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Downsizing (A PopEntertainment.com Movie Review)

Updated: Mar 15


Downsizing


DOWNSIZING (2017)


Starring Matt Damon, Christoph Waltz, Hong Chau, Kristen Wiig, Udo Kier, Rolf Lassgård, Ingjerd Egeberg, James Van Der Beek, Jason Sudeikis, Neil Patrick Harris, Laura Dern, Niecy Nash, Kerry Kenney, Maribeth Monroe, Don Lake, Margo Martindale, Brigitte Lundy-Paine, Joaquim de Almeida, Phil Reeves, Ana Marie Cox, Roland Martin, Don Lake and Mary Kay Place.


Screenplay by Alexander Payne & Jim Taylor.


Directed by Alexander Payne.


Distributed by Paramount Pictures. 135 minutes. Rated R.


Alexander Payne only puts out a movie every few years, and most of them are Oscar caliber, so you want to give a movie the benefit of the doubt when his name appears on it.


After all, he is on quite a hot streak. His last three films as a director (Nebraska, The Descendants, Sideways) were all nominated for Best Picture. The three films he directed before that (About Schmidt, Election, Citizen Ruth) are pretty much just as good, though I personally have always felt Election was a little over-rated.


In fact, the only film that he ever made which was an out-and-out failure was co-writing the Adam Sandler/Kevin James comedy I Now Pronounce You Chuck & Larry. And even that script has been completely disowned by Payne, who says that Sandler and company took every bit of him out of the script and left it an incoherent mess.


So, despite the very odd concept behind it, I had high hopes for Payne’s latest film, Downsizing, a dark-social comedy about a world where people are willing to be shrunk down to five inches tall to live in the lap of luxury in tiny McMansion doll houses.


Downsizing has some intriguing ideas, some fascinating characters (particularly a Vietnamese cleaning woman played by Hong Chau), and yet it doesn’t really work. Payne never quite decides whether he wants to make the film into a comedy or a pointed political statement, and it ends up not quite working on either level. It’s an interesting attempt, but eventually a flawed one. And the final third of the film, which had been perking along quite decently, is an incoherent mess on the level Payne has not visited since Chuck & Larry.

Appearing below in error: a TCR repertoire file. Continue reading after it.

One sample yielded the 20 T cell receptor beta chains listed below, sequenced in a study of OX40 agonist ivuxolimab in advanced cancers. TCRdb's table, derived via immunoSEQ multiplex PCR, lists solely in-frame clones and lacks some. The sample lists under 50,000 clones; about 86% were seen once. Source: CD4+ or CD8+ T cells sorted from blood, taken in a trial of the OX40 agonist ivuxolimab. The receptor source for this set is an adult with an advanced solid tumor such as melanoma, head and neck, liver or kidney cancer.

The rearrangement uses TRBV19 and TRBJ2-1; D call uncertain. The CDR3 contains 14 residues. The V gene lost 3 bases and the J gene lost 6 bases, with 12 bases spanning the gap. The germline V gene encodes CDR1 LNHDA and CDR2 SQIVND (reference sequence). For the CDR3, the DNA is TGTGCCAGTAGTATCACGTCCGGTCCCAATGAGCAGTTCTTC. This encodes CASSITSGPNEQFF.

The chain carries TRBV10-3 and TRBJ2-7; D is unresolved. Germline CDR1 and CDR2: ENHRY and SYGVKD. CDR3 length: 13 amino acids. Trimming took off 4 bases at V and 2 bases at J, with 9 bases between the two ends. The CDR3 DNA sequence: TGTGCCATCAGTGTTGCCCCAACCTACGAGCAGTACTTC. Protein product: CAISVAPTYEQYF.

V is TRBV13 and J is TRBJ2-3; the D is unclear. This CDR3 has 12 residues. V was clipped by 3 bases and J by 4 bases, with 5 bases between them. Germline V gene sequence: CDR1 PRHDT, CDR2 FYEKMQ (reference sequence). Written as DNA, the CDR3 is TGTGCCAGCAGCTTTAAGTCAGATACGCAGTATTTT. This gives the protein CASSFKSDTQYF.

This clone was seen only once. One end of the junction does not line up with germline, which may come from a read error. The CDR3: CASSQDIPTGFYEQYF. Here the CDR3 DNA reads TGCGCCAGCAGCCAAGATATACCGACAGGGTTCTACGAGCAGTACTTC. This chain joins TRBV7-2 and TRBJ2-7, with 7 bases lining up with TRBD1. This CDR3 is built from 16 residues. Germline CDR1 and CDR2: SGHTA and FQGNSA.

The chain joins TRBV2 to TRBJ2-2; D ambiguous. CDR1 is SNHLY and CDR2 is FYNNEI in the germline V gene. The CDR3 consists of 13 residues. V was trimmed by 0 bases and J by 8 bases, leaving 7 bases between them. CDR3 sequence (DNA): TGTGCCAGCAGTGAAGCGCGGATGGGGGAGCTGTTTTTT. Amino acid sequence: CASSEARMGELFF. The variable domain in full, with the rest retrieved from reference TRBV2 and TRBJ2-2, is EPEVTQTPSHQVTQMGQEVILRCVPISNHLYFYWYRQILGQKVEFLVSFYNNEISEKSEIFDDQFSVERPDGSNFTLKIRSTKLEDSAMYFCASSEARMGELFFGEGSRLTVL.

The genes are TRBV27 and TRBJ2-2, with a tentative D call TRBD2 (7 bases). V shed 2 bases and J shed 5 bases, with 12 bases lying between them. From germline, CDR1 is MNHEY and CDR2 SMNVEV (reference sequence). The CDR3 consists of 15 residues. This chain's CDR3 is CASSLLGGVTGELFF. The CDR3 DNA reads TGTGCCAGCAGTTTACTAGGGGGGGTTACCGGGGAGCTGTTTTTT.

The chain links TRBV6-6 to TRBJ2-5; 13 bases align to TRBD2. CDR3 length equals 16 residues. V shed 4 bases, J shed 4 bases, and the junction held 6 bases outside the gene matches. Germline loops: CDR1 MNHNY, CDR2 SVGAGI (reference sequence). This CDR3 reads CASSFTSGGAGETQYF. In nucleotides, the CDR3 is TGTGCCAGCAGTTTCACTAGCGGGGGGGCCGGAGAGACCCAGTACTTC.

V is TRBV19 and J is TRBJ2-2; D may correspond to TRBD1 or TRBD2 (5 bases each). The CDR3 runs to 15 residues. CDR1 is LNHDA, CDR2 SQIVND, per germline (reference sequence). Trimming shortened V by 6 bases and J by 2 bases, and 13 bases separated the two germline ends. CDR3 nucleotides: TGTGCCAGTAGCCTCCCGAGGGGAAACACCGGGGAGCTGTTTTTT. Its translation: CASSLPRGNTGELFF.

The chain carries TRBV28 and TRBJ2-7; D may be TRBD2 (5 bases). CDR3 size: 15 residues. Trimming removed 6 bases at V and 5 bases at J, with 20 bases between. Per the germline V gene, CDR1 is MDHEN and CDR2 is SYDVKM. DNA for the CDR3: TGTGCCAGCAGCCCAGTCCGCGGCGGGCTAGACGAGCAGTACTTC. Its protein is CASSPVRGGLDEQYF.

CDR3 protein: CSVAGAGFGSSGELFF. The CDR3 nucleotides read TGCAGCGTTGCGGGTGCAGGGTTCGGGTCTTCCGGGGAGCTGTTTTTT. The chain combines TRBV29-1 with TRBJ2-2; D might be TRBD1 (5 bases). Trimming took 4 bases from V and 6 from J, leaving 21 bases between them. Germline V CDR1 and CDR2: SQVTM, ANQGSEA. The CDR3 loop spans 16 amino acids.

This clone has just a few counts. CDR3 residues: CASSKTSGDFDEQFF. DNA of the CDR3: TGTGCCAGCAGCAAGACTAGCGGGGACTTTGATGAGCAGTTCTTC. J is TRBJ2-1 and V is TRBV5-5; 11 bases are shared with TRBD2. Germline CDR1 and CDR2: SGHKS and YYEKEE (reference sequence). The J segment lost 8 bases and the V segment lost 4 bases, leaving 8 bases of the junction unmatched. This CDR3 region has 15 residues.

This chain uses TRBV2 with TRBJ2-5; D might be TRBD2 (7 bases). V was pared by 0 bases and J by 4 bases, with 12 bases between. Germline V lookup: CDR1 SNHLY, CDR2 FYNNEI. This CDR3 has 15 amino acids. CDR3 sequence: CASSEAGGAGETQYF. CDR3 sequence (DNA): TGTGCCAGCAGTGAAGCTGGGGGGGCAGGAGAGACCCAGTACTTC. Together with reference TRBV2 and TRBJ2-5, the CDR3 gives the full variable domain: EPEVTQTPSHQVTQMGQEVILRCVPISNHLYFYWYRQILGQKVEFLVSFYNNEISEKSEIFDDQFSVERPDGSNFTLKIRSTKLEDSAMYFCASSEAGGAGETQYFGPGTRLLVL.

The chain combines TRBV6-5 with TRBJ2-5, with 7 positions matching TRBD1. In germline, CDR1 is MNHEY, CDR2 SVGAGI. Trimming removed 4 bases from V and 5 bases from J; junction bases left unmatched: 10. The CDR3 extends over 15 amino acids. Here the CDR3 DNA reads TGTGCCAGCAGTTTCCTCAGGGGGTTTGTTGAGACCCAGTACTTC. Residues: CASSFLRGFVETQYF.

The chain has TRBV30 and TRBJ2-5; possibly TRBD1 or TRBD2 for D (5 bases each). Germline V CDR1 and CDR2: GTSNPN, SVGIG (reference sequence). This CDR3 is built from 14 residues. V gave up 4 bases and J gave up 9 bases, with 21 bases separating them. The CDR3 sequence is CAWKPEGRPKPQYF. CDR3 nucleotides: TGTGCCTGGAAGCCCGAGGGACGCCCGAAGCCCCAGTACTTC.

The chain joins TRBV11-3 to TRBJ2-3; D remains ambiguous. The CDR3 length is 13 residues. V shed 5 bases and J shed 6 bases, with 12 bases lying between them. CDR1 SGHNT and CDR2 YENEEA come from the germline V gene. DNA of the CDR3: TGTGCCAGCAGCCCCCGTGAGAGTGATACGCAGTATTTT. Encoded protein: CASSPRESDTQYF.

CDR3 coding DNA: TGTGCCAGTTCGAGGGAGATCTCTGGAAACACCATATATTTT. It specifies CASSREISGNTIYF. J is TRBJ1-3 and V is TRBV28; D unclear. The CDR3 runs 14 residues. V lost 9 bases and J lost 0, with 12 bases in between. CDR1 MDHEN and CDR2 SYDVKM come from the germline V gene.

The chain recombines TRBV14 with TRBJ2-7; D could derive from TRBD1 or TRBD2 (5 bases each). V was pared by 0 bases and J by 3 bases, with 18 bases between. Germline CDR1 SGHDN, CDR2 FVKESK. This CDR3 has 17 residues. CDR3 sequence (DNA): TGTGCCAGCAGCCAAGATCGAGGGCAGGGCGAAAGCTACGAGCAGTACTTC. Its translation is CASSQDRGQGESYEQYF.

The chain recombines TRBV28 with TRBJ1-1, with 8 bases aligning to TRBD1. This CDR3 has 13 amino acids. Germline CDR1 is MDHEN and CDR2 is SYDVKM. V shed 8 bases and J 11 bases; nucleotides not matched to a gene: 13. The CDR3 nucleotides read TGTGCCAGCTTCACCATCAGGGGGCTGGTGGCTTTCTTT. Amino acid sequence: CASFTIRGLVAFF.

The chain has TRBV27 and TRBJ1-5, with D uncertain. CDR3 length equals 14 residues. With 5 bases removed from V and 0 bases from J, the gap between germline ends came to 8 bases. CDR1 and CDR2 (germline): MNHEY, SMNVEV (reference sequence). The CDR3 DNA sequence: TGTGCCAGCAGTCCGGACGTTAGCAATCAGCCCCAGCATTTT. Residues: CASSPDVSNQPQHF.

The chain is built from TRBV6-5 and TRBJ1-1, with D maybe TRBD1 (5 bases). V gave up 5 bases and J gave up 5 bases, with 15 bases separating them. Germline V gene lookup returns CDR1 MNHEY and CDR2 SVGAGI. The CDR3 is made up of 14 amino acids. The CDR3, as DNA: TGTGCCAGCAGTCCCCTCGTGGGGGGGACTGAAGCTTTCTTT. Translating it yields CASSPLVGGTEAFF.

However, before this veer into incoherence, Downsizing, while not exactly good, was at least intriguing. The problem is a pretty simple one, I think. The concept is just too goofy to take seriously, and while there are some funny bits, Payne appears mostly to be taking it very seriously.


It’s not a coincidence that Downsizing is most enjoyable in the first third of the film, in which Payne is playing with the comic aspects of the situation. However, when the film becomes more earnest – exploring the class structure of the tiny world – it starts to spin out of control. Still, it was fairly interesting in this part as well. But, by the time they make a side trip in a tiny boat on a river to a small commune in remote New Zealand (which honestly feels like it would be physically impossible at their sizes), the film has pretty much completely lost its way.


Downsizing is an Alexander Payne movie, so it is going to have some very good parts, and parts that make you think. In the long run, the movie is something of an interesting failure – particularly in comparison to the rest of Payne’s body of work. Still, you have to give the guy credit for pushing the envelope. Better luck next time.


Jay S. Jacobs


Copyright ©2018 PopEntertainment.com. All rights reserved. Posted: March 20, 2018.


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